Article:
Out of this world
Houston, we have liftoff of a space-filled weekend. Saturday, July 20, marks the 50th anniversary of Apollo 11 touching down on the moon, and that calls for a celebration, as well as a commemoration.
Houston First, Space Center Houston, NASA, and United Airlines teamed up to host an international delegation at George Bush Intercontinental Airport in Terminal C on July 17. Various space or Space City VIPs took the stage to discuss their memories of the lunar landing and the role Houston played in the monumental event.
“Our hope is to be an airport system that reflects Houston’s role as a leader on the global stage and to have our city standing as truly international business and cultural center. With both Bush and Hobby airports having earned four-star ratings, we are built to meet those expectations.”
— Mario Diaz, executive director at Houston Airport System. Bush Intercontinental Airport is also celebrating its 50th anniversary since opening in 1969.
“It is the innovative spirit of the people of this city that help give the world our new perspective. We are all neighbors, and we must all face the future as one. How wonderful that understanding is now with Houston having become the nation’s most diverse city in the country with one in four Houstonians being foreign born.”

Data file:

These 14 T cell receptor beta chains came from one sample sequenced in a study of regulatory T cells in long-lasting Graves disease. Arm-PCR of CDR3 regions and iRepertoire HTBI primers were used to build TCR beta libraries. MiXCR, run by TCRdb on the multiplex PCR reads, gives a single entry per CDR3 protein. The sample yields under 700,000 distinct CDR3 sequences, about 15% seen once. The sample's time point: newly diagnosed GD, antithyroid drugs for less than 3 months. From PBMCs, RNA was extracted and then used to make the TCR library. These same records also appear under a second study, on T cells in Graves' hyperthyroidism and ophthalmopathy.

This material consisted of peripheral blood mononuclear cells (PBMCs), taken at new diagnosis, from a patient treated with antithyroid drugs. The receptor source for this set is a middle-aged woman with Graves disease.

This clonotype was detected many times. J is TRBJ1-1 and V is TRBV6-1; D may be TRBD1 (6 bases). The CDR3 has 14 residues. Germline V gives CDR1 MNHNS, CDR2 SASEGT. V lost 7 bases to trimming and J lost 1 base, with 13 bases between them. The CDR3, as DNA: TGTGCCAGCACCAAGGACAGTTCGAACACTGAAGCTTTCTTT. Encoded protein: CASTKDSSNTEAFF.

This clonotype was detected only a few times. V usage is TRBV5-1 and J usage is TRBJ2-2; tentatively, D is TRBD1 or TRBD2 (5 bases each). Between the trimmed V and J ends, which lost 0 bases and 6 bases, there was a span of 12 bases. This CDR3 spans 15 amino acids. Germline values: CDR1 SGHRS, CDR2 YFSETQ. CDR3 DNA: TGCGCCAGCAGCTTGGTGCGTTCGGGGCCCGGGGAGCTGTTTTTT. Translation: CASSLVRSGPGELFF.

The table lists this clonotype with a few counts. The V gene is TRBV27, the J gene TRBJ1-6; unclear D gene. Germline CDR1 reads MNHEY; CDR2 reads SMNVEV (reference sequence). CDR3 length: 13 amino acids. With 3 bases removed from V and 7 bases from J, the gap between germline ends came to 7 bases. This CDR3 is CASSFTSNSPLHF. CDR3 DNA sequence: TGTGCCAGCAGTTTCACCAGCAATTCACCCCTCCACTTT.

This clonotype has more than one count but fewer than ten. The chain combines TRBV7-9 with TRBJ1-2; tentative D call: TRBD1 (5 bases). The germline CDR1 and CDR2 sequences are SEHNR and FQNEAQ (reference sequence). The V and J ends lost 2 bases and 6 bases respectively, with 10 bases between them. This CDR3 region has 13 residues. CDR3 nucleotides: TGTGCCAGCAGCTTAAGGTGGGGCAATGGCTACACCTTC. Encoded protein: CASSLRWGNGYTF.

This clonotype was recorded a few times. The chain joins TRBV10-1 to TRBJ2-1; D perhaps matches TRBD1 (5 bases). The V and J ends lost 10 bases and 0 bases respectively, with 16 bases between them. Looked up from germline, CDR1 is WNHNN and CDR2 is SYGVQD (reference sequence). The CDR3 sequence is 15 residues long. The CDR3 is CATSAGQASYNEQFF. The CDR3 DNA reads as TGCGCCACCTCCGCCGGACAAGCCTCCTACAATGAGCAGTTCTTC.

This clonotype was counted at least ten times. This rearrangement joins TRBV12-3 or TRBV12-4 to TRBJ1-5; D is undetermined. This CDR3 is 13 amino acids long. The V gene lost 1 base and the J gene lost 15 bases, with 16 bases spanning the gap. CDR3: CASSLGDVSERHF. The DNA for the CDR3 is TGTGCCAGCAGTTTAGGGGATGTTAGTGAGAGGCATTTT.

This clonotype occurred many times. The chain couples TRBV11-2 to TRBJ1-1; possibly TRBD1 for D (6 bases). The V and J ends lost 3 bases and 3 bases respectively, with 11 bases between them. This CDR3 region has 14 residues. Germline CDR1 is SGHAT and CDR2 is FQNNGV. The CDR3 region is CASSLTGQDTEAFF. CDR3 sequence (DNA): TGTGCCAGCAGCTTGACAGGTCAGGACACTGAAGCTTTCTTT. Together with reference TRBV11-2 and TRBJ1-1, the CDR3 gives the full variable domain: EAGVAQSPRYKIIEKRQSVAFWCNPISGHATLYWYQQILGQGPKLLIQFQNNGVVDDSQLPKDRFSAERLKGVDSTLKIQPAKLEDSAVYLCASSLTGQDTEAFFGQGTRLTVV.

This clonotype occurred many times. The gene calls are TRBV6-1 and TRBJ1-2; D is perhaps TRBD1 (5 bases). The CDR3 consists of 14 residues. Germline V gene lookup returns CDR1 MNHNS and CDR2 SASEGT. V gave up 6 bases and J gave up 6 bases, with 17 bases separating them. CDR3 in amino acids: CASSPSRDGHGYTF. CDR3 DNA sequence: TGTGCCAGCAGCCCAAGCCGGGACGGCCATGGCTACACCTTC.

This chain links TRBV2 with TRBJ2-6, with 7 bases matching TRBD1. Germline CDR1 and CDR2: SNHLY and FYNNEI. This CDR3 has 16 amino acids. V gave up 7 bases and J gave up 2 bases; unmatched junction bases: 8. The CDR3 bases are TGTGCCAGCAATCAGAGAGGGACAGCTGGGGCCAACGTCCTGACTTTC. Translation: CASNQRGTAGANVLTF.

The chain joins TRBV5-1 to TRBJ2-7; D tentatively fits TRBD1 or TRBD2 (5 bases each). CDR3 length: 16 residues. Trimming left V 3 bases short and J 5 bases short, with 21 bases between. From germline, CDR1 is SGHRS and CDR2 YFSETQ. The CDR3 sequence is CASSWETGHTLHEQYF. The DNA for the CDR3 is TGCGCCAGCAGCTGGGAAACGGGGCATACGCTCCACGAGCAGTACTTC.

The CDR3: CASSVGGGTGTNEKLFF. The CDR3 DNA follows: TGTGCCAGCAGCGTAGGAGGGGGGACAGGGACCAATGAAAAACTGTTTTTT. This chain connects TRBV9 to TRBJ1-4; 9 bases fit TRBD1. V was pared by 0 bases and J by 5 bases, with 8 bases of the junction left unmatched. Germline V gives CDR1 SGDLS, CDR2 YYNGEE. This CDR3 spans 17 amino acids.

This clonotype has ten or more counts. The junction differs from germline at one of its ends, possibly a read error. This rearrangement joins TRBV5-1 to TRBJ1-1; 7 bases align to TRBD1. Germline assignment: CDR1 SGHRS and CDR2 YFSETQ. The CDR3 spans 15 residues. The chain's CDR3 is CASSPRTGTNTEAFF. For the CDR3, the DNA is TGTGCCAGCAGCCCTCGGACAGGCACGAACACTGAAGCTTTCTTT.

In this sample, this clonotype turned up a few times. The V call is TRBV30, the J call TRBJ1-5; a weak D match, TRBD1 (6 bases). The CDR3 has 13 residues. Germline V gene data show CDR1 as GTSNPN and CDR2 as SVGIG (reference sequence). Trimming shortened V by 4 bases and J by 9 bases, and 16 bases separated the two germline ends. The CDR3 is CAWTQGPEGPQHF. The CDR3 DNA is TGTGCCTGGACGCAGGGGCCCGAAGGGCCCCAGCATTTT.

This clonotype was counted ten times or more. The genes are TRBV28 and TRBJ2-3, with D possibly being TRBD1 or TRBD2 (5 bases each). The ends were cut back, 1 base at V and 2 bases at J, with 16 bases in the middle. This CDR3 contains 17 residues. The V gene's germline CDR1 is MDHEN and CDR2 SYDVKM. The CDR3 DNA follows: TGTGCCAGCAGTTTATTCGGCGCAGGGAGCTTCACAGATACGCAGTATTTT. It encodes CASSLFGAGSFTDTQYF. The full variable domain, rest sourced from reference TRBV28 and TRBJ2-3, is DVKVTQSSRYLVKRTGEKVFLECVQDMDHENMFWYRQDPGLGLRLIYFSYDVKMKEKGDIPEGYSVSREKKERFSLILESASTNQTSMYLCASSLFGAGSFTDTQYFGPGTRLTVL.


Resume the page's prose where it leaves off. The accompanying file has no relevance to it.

— Houston Mayor Sylvester Turner, referencing a ranking released earlier this year.
“This week, we are celebrating this anniversary and time when we did so much more than we thought we could. … [the Apollo mission] was an inspiration to us then, and I think continues to be an inspiration to all of us even now.”
— Peggy Whitson, former NASA astronaut who holds the record for the United States for her 665 days in space.
“Houston is the Space City, because the Johnson Space Center is the home of human space flight. As you know, ‘Houston’ was the very first word spoken from the surface of the moon. And, it wasn’t a fluke. They knew who they needed to talk to, and it was Houston.”
— Mark Geyer, director of NASA's Johnson Space Center.
“In roughly three years, we will have astronauts back in the region of the moon — this time women and men. And soon after that, back onto the surface of the moon again in our mission called Artemis.”
— Geyer continues to say of NASA's lunar exploration plans.
“Just a few weeks ago, [Space Center Houston] inaugurated the completely restored mission control operations room from the Apollo era. We’ve done a restoration and taken it back to the 1960s, and it appears as if the flight controllers just got up to take a break.”
— William Harris, CEO of Space Center Houston. The organization is NASA's official tourism arm and houses 250,000 square feet of indoor and outdoor exhibition space.